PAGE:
Can routine screening for alcohol consumption in pregnancy be ethically and legally justified?

R Bennett, C Bowden – Journal of Medical Ethics, 2022

In the UK, it has been proposed that alongside the current advice to abstain from alcohol completely in pregnancy, there should be increased screening of pregnant women for alcohol consumption in order to prevent instances of fetal alcohol spectrum disorder. The Scottish Intercollegiate Guidelines Network published guidelines in 2019 recommending that standardised screening questionnaires and associated use of biomarkers should be considered to identify alcohol exposure in pregnancy. This was followed in 2020 by the National Institute for Health and Care Excellence Draft Quality Standard, which recommended that pregnant women should have information on their alcohol consumption recorded throughout their pregnancy and this information transferred to the child’s health records. Most recently, Public Health England has stated that the alcohol intake of all women should be recorded throughout pregnancy, not just at the initial booking appointment and that tools such as blood biomarkers and meconium testing should be researched in order to determine true prevalence rates of alcohol in pregnancy. We argue that this proposed enhanced screening undermines women’s autonomy and their legal right to be sufficiently informed to consent to screening. We argue that there is no evidence that this kind of screening will result in a reduction of fetal harm and there is a danger that undermining the autonomy of women and the trust relationship between women and healthcare professionals may even increase harm to future children.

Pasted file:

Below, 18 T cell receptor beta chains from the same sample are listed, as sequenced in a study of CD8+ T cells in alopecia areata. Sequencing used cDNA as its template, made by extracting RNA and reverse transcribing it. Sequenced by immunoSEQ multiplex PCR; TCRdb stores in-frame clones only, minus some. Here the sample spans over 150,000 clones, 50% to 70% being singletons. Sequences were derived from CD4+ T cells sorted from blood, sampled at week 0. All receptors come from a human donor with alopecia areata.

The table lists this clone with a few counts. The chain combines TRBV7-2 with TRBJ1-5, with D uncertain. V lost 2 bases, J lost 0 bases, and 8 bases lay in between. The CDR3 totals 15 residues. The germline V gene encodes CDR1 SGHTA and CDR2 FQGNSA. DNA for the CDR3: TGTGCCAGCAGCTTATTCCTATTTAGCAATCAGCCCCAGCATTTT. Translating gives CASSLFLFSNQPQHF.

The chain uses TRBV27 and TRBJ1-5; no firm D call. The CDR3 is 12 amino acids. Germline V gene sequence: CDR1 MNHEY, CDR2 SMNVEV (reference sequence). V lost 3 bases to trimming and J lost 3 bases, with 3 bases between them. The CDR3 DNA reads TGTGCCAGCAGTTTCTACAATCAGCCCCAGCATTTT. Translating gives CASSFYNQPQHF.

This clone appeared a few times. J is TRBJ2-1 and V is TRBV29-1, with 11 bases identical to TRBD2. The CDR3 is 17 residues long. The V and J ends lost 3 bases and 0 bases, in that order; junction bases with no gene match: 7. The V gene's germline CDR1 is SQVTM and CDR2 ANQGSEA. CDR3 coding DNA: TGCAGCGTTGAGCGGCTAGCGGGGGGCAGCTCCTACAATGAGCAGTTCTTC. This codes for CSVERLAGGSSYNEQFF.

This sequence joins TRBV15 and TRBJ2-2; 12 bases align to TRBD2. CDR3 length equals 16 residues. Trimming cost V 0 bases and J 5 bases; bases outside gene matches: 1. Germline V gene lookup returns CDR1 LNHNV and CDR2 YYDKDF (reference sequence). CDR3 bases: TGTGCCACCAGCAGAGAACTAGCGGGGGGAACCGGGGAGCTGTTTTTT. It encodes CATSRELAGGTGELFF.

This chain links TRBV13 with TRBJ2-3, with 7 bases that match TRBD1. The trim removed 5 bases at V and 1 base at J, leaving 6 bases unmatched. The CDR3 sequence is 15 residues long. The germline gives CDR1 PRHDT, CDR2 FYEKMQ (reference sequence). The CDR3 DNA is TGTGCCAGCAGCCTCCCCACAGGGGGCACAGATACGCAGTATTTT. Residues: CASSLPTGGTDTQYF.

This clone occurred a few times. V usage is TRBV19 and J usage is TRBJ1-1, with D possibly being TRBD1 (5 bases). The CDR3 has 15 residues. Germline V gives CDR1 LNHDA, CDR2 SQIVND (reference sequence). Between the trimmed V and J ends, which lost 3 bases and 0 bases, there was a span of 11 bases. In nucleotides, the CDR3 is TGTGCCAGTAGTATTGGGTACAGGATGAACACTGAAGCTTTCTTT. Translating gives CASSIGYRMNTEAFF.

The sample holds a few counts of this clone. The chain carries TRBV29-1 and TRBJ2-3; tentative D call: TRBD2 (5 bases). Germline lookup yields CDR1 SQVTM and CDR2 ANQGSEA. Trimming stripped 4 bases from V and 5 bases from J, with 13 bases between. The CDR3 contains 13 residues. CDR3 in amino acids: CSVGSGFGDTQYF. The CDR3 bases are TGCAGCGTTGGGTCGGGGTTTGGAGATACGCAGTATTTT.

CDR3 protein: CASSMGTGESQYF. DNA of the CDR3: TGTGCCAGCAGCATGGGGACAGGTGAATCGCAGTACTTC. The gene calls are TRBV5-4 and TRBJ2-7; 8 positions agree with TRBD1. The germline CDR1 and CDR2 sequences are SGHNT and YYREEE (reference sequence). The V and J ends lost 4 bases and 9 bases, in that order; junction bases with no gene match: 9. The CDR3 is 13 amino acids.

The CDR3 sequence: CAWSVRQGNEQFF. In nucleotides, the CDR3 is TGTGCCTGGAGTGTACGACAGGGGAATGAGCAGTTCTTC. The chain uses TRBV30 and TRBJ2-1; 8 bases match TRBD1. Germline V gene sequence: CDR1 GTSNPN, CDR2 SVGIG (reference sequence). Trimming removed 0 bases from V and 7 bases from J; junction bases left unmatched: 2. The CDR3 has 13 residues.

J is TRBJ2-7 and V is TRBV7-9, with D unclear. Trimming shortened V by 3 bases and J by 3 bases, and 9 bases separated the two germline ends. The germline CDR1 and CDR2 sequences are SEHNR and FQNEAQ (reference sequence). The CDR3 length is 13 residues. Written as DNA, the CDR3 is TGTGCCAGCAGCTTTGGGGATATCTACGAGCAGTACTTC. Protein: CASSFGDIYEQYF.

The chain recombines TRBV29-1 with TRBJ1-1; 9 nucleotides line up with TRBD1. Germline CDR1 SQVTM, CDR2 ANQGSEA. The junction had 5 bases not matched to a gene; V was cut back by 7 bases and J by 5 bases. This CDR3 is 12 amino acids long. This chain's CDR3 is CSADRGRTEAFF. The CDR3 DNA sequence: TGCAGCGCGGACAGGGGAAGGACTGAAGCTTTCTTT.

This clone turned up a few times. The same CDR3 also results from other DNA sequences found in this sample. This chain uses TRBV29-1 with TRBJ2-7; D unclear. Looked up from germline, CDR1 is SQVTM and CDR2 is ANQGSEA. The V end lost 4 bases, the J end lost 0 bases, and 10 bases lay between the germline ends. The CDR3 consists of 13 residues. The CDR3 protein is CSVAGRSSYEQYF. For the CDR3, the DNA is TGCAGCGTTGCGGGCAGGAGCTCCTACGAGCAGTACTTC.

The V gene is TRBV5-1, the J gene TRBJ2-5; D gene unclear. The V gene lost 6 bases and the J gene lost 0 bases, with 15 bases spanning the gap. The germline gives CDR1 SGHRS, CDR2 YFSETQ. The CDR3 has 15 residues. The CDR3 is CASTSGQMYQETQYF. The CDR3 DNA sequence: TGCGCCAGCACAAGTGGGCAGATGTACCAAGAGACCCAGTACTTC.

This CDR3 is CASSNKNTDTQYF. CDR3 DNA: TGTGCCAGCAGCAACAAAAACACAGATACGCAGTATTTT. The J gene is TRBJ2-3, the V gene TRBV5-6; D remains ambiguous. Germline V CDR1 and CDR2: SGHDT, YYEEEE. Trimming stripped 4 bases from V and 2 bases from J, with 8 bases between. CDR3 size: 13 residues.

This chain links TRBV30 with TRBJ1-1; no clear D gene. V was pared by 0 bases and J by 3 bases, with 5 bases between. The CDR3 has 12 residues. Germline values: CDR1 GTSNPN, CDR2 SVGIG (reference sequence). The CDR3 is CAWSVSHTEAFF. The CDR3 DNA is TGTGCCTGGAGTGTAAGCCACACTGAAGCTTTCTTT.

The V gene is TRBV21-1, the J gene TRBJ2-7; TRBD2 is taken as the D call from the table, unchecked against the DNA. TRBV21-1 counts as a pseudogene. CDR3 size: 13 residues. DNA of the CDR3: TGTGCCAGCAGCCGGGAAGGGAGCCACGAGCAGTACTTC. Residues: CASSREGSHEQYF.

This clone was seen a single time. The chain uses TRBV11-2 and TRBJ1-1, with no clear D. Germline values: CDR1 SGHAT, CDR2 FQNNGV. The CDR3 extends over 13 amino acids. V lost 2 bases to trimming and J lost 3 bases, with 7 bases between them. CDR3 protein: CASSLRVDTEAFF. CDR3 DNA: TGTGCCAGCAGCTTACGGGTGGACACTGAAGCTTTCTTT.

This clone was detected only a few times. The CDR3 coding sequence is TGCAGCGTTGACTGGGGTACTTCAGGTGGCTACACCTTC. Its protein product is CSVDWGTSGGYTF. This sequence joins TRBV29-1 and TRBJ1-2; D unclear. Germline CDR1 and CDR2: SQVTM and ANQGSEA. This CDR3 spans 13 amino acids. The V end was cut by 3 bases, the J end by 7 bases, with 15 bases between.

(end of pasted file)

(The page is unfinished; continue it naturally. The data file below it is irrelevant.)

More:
Disclaimer: The views and opinions expressed in this article are those of the authors and do not
necessarily reflect the official policy or position of the ‘FASD Prevention Conversation, A Shared Responsibility Project’, its stakeholders, and/or funder

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